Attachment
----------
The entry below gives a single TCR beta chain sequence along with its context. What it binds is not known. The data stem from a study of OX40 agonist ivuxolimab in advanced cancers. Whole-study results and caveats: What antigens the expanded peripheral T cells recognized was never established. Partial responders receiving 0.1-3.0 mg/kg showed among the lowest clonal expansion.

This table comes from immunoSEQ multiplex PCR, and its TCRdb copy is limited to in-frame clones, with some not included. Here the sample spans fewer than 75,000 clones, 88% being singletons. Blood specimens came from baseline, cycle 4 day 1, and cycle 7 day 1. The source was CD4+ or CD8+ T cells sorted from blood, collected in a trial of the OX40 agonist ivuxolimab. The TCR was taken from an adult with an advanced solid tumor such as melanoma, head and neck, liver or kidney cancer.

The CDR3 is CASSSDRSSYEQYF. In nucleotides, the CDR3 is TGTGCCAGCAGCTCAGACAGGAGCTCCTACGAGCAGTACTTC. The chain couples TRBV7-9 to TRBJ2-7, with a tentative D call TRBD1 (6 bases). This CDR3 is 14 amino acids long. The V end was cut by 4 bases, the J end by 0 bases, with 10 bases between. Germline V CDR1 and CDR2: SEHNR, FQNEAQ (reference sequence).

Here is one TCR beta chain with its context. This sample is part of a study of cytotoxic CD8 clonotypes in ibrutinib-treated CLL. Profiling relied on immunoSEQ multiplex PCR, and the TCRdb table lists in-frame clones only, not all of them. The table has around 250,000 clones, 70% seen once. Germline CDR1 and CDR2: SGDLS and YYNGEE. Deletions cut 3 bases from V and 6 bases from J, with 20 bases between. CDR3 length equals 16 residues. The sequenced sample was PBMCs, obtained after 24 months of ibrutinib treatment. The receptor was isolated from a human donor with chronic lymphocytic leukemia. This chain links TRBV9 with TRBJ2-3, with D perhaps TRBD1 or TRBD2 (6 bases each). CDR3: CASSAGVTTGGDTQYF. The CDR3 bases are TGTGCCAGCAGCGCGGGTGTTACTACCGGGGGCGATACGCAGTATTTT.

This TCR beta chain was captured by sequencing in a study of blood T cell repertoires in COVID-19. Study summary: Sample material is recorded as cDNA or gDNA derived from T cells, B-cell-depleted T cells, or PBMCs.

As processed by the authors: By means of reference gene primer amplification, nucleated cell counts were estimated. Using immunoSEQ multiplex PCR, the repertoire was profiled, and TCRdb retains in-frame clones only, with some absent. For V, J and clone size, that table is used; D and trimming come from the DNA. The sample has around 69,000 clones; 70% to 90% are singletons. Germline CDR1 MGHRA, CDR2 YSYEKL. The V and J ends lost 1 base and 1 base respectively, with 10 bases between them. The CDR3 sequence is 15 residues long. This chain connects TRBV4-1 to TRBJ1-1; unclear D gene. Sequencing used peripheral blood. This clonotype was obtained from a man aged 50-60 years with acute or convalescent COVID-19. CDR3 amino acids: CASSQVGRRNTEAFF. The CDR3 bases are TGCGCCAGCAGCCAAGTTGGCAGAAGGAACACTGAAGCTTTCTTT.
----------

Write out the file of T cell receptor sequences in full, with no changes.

The entry below gives a single TCR beta chain sequence along with its context. What it binds is not known. The data stem from a study of OX40 agonist ivuxolimab in advanced cancers. Whole-study results and caveats: What antigens the expanded peripheral T cells recognized was never established. Partial responders receiving 0.1-3.0 mg/kg showed among the lowest clonal expansion.

This table comes from immunoSEQ multiplex PCR, and its TCRdb copy is limited to in-frame clones, with some not included. Here the sample spans fewer than 75,000 clones, 88% being singletons. Blood specimens came from baseline, cycle 4 day 1, and cycle 7 day 1. The source was CD4+ or CD8+ T cells sorted from blood, collected in a trial of the OX40 agonist ivuxolimab. The TCR was taken from an adult with an advanced solid tumor such as melanoma, head and neck, liver or kidney cancer.

The CDR3 is CASSSDRSSYEQYF. In nucleotides, the CDR3 is TGTGCCAGCAGCTCAGACAGGAGCTCCTACGAGCAGTACTTC. The chain couples TRBV7-9 to TRBJ2-7, with a tentative D call TRBD1 (6 bases). This CDR3 is 14 amino acids long. The V end was cut by 4 bases, the J end by 0 bases, with 10 bases between. Germline V CDR1 and CDR2: SEHNR, FQNEAQ (reference sequence).

Here is one TCR beta chain with its context. This sample is part of a study of cytotoxic CD8 clonotypes in ibrutinib-treated CLL. Profiling relied on immunoSEQ multiplex PCR, and the TCRdb table lists in-frame clones only, not all of them. The table has around 250,000 clones, 70% seen once. Germline CDR1 and CDR2: SGDLS and YYNGEE. Deletions cut 3 bases from V and 6 bases from J, with 20 bases between. CDR3 length equals 16 residues. The sequenced sample was PBMCs, obtained after 24 months of ibrutinib treatment. The receptor was isolated from a human donor with chronic lymphocytic leukemia. This chain links TRBV9 with TRBJ2-3, with D perhaps TRBD1 or TRBD2 (6 bases each). CDR3: CASSAGVTTGGDTQYF. The CDR3 bases are TGTGCCAGCAGCGCGGGTGTTACTACCGGGGGCGATACGCAGTATTTT.

This TCR beta chain was captured by sequencing in a study of blood T cell repertoires in COVID-19. Study summary: Sample material is recorded as cDNA or gDNA derived from T cells, B-cell-depleted T cells, or PBMCs.

As processed by the authors: By means of reference gene primer amplification, nucleated cell counts were estimated. Using immunoSEQ multiplex PCR, the repertoire was profiled, and TCRdb retains in-frame clones only, with some absent. For V, J and clone size, that table is used; D and trimming come from the DNA. The sample has around 69,000 clones; 70% to 90% are singletons. Germline CDR1 MGHRA, CDR2 YSYEKL. The V and J ends lost 1 base and 1 base respectively, with 10 bases between them. The CDR3 sequence is 15 residues long. This chain connects TRBV4-1 to TRBJ1-1; unclear D gene. Sequencing used peripheral blood. This clonotype was obtained from a man aged 50-60 years with acute or convalescent COVID-19. CDR3 amino acids: CASSQVGRRNTEAFF. The CDR3 bases are TGCGCCAGCAGCCAAGTTGGCAGAAGGAACACTGAAGCTTTCTTT.